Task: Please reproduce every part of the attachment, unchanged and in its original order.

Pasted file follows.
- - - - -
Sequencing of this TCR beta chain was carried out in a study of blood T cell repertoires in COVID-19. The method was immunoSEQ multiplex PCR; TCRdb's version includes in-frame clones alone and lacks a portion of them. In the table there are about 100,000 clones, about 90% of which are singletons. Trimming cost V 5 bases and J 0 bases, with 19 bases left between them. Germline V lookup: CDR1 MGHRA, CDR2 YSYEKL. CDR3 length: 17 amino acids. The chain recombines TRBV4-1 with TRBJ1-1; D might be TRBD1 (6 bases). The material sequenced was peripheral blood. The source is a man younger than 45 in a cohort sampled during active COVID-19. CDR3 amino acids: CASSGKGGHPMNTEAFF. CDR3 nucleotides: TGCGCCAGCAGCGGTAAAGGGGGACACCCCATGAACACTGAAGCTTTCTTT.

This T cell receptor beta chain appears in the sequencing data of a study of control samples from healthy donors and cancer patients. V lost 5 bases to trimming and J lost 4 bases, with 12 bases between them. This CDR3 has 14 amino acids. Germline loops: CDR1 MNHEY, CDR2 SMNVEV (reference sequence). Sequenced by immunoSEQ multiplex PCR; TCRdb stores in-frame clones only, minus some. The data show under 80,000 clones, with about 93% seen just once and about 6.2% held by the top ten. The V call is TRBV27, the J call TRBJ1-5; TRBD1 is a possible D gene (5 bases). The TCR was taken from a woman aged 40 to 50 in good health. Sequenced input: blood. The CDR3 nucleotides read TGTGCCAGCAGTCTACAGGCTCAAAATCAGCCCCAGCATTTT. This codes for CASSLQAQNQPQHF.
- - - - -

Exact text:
Sequencing of this TCR beta chain was carried out in a study of blood T cell repertoires in COVID-19. The method was immunoSEQ multiplex PCR; TCRdb's version includes in-frame clones alone and lacks a portion of them. In the table there are about 100,000 clones, about 90% of which are singletons. Trimming cost V 5 bases and J 0 bases, with 19 bases left between them. Germline V lookup: CDR1 MGHRA, CDR2 YSYEKL. CDR3 length: 17 amino acids. The chain recombines TRBV4-1 with TRBJ1-1; D might be TRBD1 (6 bases). The material sequenced was peripheral blood. The source is a man younger than 45 in a cohort sampled during active COVID-19. CDR3 amino acids: CASSGKGGHPMNTEAFF. CDR3 nucleotides: TGCGCCAGCAGCGGTAAAGGGGGACACCCCATGAACACTGAAGCTTTCTTT.

This T cell receptor beta chain appears in the sequencing data of a study of control samples from healthy donors and cancer patients. V lost 5 bases to trimming and J lost 4 bases, with 12 bases between them. This CDR3 has 14 amino acids. Germline loops: CDR1 MNHEY, CDR2 SMNVEV (reference sequence). Sequenced by immunoSEQ multiplex PCR; TCRdb stores in-frame clones only, minus some. The data show under 80,000 clones, with about 93% seen just once and about 6.2% held by the top ten. The V call is TRBV27, the J call TRBJ1-5; TRBD1 is a possible D gene (5 bases). The TCR was taken from a woman aged 40 to 50 in good health. Sequenced input: blood. The CDR3 nucleotides read TGTGCCAGCAGTCTACAGGCTCAAAATCAGCCCCAGCATTTT. This codes for CASSLQAQNQPQHF.